Veg Egg! A US Firm Creates Plant Based Egg

Tuesday, August 5, 2014

Veg egg! In some good news for vegetarians, an artificial egg made entirely from plants has been developed by food scientists at a US company.

The company has successfully created faux mayonnaise and a variety of baked goods using the egg substitute.

The eggs are made from a "simple, but awesome species of peas," sorghum and "11 plants (in total) that are particularly awesome," quoted the company CEO Josh Tetrick as saying.

Tetrick sought help of Chris Jones, a contestant on the TV show 'Top Chef', and biochemist Joshua Klein to help him create what they describe the most realistic egg-free egg product yet.

Tetrick insists the plant-based egg is not just for herbivores.

The company may have some big name backers such as Bill Gates and Paypal co-founder Peter Thiel, however, some experts believe the egg and poultry industry will not be affected.

"Realistically they are never going to replace any significant amount of the poultry industry," US Department of Agriculture research physiologist Raymond Glahn said.

"Products like these come along all the time," said Glahn.

While Glahn agrees there is great nutritional value to plant-based foods, he said there is a need for a diverse diet for optimal health, the report said.

The San Francisco-startup Hampton Creek Foods' website claims its product is healthier and costs 19 per cent less than normal eggs.

Tetrick said the company's new product is different than what is already available in the market.

Bag Of Potato Chips Can Help You Hear Through Soundproof Glass

Here is an idea. Using a bag of potato chips to hear what you're saying even through a soundproof glass. Now, researchers from MIT are trying to figure out a way to make that bag of chips tell them everything that you said — and apparently they have a method that works.

By pointing a video camera at the bag while audio is playing or someone is speaking, researchers can detect tiny vibrations in it that are caused by the sound. When later playing back that recording, MIT says that it has figured out a way to read those vibrations and translate them back into music, speech, or seemingly any other sound.

While a bag of chips is one example of where this method can be put to work, MIT has found success with it elsewhere, including when watching plant leaves and the surface of a glass of water. While the vibrations that the camera is picking up aren't observable to the human eye, seemingly anything observable to a camera can work here.

For the most part the researchers used a high-speed camera to pick up the vibrations, even using it to detect them on a potato chip bag filmed 15-feet away and through a pane of soundproof glass. Even without a high-speed camera though, researchers were able to use a common digital camera to pick up basic audio information.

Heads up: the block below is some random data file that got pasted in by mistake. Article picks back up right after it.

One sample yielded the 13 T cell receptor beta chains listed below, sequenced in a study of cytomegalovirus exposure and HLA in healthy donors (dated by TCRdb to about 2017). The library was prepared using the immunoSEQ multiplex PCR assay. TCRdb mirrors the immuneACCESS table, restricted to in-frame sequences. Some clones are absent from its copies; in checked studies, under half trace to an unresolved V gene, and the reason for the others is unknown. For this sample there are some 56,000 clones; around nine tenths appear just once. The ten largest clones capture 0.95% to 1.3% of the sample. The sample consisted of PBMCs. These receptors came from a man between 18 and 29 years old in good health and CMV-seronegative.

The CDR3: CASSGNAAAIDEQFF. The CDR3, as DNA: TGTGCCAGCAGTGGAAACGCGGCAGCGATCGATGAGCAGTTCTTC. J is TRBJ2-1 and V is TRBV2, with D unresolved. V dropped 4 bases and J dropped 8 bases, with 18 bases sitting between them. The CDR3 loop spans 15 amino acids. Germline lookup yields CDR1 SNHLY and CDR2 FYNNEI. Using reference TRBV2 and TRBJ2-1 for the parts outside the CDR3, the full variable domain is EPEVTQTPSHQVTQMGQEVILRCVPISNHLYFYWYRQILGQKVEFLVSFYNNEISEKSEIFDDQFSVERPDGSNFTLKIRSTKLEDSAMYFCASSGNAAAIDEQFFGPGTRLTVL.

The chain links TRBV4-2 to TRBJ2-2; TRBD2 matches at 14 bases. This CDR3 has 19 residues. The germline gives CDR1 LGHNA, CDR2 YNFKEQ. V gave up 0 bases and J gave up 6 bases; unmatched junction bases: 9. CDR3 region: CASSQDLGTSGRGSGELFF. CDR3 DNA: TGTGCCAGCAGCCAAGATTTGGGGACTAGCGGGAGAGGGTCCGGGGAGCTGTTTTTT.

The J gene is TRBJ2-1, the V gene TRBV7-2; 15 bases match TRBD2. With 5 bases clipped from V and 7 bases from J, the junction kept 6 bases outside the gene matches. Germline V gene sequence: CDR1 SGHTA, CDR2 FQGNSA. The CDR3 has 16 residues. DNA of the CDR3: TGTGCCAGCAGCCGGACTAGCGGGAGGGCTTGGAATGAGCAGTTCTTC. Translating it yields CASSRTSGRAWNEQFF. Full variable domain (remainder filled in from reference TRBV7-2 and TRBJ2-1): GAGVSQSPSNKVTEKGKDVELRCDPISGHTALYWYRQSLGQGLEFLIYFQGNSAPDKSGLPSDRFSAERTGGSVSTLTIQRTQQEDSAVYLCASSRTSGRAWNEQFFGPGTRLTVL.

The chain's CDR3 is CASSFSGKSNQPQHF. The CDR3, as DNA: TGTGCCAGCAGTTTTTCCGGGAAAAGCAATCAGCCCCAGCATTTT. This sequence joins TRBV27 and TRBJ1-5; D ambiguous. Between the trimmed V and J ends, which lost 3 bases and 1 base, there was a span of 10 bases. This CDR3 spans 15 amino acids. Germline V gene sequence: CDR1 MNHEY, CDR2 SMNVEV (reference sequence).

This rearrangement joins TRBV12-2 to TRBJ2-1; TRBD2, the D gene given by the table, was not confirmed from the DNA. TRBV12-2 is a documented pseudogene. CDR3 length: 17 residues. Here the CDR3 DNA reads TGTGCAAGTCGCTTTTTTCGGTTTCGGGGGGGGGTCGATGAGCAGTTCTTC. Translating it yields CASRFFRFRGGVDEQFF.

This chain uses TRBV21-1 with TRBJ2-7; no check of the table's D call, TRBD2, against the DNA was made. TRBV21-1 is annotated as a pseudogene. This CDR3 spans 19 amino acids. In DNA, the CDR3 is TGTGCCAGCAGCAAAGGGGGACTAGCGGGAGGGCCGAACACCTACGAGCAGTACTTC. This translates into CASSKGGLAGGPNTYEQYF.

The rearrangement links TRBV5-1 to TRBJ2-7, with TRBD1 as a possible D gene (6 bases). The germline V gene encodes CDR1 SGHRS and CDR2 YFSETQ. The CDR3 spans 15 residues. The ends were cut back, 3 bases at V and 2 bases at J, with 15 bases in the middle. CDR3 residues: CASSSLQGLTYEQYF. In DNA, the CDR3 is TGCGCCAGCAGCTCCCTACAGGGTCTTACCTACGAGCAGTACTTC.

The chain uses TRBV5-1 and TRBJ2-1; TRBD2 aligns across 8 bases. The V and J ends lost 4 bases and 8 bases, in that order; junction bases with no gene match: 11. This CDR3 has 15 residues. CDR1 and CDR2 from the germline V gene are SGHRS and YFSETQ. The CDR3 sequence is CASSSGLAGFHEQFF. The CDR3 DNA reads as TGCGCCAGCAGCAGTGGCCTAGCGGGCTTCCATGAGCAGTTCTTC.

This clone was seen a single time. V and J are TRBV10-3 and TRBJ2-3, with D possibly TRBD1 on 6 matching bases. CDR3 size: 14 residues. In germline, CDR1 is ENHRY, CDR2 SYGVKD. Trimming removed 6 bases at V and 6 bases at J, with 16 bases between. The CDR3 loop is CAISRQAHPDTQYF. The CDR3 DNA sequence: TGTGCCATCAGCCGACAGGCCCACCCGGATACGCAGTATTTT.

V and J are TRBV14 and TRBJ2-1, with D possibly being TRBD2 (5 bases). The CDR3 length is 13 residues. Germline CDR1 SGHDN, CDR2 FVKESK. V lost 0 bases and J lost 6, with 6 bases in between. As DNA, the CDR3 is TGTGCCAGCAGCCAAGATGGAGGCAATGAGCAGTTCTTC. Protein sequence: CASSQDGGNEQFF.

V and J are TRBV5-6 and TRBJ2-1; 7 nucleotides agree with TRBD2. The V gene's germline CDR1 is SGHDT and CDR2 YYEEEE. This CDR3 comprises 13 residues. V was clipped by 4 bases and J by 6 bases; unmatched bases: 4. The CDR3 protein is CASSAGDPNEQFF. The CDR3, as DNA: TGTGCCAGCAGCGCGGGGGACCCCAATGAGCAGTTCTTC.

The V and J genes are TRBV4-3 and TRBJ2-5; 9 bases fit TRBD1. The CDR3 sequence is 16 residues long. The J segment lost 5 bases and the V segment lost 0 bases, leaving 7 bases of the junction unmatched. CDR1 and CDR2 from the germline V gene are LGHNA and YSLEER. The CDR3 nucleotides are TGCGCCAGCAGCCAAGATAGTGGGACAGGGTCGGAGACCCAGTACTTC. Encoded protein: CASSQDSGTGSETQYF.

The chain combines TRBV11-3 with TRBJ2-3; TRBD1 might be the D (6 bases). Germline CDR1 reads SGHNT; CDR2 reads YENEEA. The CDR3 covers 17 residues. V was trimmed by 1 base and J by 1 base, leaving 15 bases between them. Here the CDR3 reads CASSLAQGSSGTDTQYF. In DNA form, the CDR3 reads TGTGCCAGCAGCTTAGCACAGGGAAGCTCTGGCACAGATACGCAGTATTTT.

"We’re scientists, and sometimes we watch these movies, like James Bond, and we think, ‘This is Hollywood theatrics. It’s not possible to do that. This is ridiculous.’ And suddenly, there you have it," Alexei Efros, a University of California at Berkeley researcher, says in a statement. "This is totally out of some Hollywood thriller. You know that the killer has admitted his guilt because there’s surveillance footage of his potato chip bag vibrating." The research is being described in a paper that will be published at the computer graphics conference Siggraph.

Maybe This Is How We’ll Play Ping Pong in 150 Years

"Beat Match," a project by designer David Rinman, is an interactive ping pong table that responds to the game. Photo: David Rinman

Ping pong is thought to have originated in the 1880s, when rich Brits adopted it as a boozy after-dinner diversion. Instead of a net, they used a row of books. They used books for paddles, too, volleying golf balls or champagne corks back and forth with their compatriots (people bought more books than they could ever possibly read back then, too). It was a crude version of the game we play today, with the familiar green tables and spongey paddles. But what will ping pong look like another 150 years hence? Maybe something like this.

Beat Match, David Rinman’s graduation project at the Forsbergs School of Design & Advertising in Stockholm, is an interactive surface that transforms table tennis into a collaborative audiovisual extravaganza. With every bounce of the ball, the table takes on a new pattern–the geometries, supplied by an overhead projector, snap into place perfectly in-step with the action. But it’s not just the visuals that reflect the game play. The ball controls the soundtrack, too, with sensors triggering pre-cut snippets of electronic tracks every time it hits. A leisurely volley might produce a stilted mix. Get in the groove, though, and the music will follow.

It’s certainly not your aunt’s dusty ping pong table. And it’s not supposed to be, either. With Beat Match, Rinman wasn’t trying to come up with a futuristic take on the game so much as a new collaborative experience altogether–a novel way of creating and experiencing sound and image with a partner. As a drummer, Rinman has a keen sensitivity to rhythm, and going into the project he knew he wanted to create something that built upon the aural patterns already existing all around us. He says, “I experimented with different formats until I found one that almost everyone is familiar with: ping pong.”

So the goal isn’t to send the ball whizzing past your partner so much much as keeping a smooth and steady volley–and thus a smooth and steady beat–going for as long as possible. Which is nice, I’m sure, but nowhere near as satisfying as a well-executed slam. And yet I don’t think Rinman’s concept is totally incompatible with good old competitive ping pong. With more sophisticated audio processing, you could come up with tracks that worked at slower speeds, too–a multilayered electronic symphony that seamlessly ebbed and flowed with the intensity of the game. Throw a Kinect above the table with the projector and you could dynamically change the visuals based not just on when the ball hit but where it hit, too, a sort of live visualization of the gameplay. These sorts of whiz-bang enhancements might be overkill for what is already a time-tested basement pastime. But for a ping pong bar circa year 2300, they might be just the ticket.